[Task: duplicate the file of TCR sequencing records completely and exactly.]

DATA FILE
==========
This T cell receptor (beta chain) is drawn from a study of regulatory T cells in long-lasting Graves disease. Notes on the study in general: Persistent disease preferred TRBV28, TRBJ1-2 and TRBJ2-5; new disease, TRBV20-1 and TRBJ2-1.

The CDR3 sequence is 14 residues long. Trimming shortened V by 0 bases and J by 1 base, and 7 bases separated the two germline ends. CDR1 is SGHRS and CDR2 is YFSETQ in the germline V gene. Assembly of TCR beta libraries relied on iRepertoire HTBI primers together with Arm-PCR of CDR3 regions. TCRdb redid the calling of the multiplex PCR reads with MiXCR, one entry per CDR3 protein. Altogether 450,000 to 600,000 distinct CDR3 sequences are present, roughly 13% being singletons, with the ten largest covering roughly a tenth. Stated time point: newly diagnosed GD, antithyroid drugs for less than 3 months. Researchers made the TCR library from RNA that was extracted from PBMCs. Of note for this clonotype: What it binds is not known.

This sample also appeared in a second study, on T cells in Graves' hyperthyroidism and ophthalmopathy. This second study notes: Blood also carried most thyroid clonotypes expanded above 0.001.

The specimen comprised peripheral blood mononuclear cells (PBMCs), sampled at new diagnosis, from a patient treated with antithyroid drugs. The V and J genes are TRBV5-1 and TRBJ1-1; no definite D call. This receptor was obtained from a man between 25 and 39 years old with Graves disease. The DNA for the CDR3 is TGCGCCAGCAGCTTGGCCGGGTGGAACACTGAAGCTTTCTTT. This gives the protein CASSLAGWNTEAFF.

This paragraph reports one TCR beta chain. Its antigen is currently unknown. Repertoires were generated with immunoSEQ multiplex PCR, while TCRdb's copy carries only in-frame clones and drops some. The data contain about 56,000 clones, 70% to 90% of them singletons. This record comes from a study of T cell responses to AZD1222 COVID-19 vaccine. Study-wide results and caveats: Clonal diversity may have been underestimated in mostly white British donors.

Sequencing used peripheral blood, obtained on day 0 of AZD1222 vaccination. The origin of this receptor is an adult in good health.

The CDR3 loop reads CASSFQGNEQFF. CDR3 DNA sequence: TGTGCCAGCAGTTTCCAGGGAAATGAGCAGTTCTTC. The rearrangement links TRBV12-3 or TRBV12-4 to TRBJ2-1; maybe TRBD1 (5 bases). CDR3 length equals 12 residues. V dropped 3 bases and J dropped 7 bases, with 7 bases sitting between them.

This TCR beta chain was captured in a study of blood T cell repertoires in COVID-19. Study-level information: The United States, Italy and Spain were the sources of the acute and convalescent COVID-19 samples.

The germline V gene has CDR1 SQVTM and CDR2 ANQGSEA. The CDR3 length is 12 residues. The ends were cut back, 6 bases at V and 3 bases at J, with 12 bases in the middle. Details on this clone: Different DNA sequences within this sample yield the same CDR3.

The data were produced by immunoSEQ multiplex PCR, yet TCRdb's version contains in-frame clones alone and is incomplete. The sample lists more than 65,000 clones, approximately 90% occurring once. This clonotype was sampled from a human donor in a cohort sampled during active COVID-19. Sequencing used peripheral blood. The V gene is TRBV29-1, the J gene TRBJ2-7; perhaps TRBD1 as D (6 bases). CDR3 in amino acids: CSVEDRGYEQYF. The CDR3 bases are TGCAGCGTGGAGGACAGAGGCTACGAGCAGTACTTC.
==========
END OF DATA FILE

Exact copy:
This T cell receptor (beta chain) is drawn from a study of regulatory T cells in long-lasting Graves disease. Notes on the study in general: Persistent disease preferred TRBV28, TRBJ1-2 and TRBJ2-5; new disease, TRBV20-1 and TRBJ2-1.

The CDR3 sequence is 14 residues long. Trimming shortened V by 0 bases and J by 1 base, and 7 bases separated the two germline ends. CDR1 is SGHRS and CDR2 is YFSETQ in the germline V gene. Assembly of TCR beta libraries relied on iRepertoire HTBI primers together with Arm-PCR of CDR3 regions. TCRdb redid the calling of the multiplex PCR reads with MiXCR, one entry per CDR3 protein. Altogether 450,000 to 600,000 distinct CDR3 sequences are present, roughly 13% being singletons, with the ten largest covering roughly a tenth. Stated time point: newly diagnosed GD, antithyroid drugs for less than 3 months. Researchers made the TCR library from RNA that was extracted from PBMCs. Of note for this clonotype: What it binds is not known.

This sample also appeared in a second study, on T cells in Graves' hyperthyroidism and ophthalmopathy. This second study notes: Blood also carried most thyroid clonotypes expanded above 0.001.

The specimen comprised peripheral blood mononuclear cells (PBMCs), sampled at new diagnosis, from a patient treated with antithyroid drugs. The V and J genes are TRBV5-1 and TRBJ1-1; no definite D call. This receptor was obtained from a man between 25 and 39 years old with Graves disease. The DNA for the CDR3 is TGCGCCAGCAGCTTGGCCGGGTGGAACACTGAAGCTTTCTTT. This gives the protein CASSLAGWNTEAFF.

This paragraph reports one TCR beta chain. Its antigen is currently unknown. Repertoires were generated with immunoSEQ multiplex PCR, while TCRdb's copy carries only in-frame clones and drops some. The data contain about 56,000 clones, 70% to 90% of them singletons. This record comes from a study of T cell responses to AZD1222 COVID-19 vaccine. Study-wide results and caveats: Clonal diversity may have been underestimated in mostly white British donors.

Sequencing used peripheral blood, obtained on day 0 of AZD1222 vaccination. The origin of this receptor is an adult in good health.

The CDR3 loop reads CASSFQGNEQFF. CDR3 DNA sequence: TGTGCCAGCAGTTTCCAGGGAAATGAGCAGTTCTTC. The rearrangement links TRBV12-3 or TRBV12-4 to TRBJ2-1; maybe TRBD1 (5 bases). CDR3 length equals 12 residues. V dropped 3 bases and J dropped 7 bases, with 7 bases sitting between them.

This TCR beta chain was captured in a study of blood T cell repertoires in COVID-19. Study-level information: The United States, Italy and Spain were the sources of the acute and convalescent COVID-19 samples.

The germline V gene has CDR1 SQVTM and CDR2 ANQGSEA. The CDR3 length is 12 residues. The ends were cut back, 6 bases at V and 3 bases at J, with 12 bases in the middle. Details on this clone: Different DNA sequences within this sample yield the same CDR3.

The data were produced by immunoSEQ multiplex PCR, yet TCRdb's version contains in-frame clones alone and is incomplete. The sample lists more than 65,000 clones, approximately 90% occurring once. This clonotype was sampled from a human donor in a cohort sampled during active COVID-19. Sequencing used peripheral blood. The V gene is TRBV29-1, the J gene TRBJ2-7; perhaps TRBD1 as D (6 bases). CDR3 in amino acids: CSVEDRGYEQYF. The CDR3 bases are TGCAGCGTGGAGGACAGAGGCTACGAGCAGTACTTC.